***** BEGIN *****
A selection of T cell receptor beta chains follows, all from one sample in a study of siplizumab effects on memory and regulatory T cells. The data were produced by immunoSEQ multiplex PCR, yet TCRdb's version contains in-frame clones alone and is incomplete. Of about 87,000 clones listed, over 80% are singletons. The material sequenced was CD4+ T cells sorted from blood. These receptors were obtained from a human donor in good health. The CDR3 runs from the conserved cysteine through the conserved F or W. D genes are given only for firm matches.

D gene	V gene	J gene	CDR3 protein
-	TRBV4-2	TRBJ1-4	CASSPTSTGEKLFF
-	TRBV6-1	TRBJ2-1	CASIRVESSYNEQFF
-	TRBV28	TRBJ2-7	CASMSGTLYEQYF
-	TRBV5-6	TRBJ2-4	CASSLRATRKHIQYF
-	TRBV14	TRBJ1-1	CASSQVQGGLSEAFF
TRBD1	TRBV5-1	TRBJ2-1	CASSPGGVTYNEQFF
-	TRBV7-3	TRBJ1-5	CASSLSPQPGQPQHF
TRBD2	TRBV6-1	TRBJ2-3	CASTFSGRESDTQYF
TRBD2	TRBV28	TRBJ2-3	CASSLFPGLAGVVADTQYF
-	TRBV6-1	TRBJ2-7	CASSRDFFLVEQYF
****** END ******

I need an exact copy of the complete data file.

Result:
A selection of T cell receptor beta chains follows, all from one sample in a study of siplizumab effects on memory and regulatory T cells. The data were produced by immunoSEQ multiplex PCR, yet TCRdb's version contains in-frame clones alone and is incomplete. Of about 87,000 clones listed, over 80% are singletons. The material sequenced was CD4+ T cells sorted from blood. These receptors were obtained from a human donor in good health. The CDR3 runs from the conserved cysteine through the conserved F or W. D genes are given only for firm matches.

D gene	V gene	J gene	CDR3 protein
-	TRBV4-2	TRBJ1-4	CASSPTSTGEKLFF
-	TRBV6-1	TRBJ2-1	CASIRVESSYNEQFF
-	TRBV28	TRBJ2-7	CASMSGTLYEQYF
-	TRBV5-6	TRBJ2-4	CASSLRATRKHIQYF
-	TRBV14	TRBJ1-1	CASSQVQGGLSEAFF
TRBD1	TRBV5-1	TRBJ2-1	CASSPGGVTYNEQFF
-	TRBV7-3	TRBJ1-5	CASSLSPQPGQPQHF
TRBD2	TRBV6-1	TRBJ2-3	CASTFSGRESDTQYF
TRBD2	TRBV28	TRBJ2-3	CASSLFPGLAGVVADTQYF
-	TRBV6-1	TRBJ2-7	CASSRDFFLVEQYF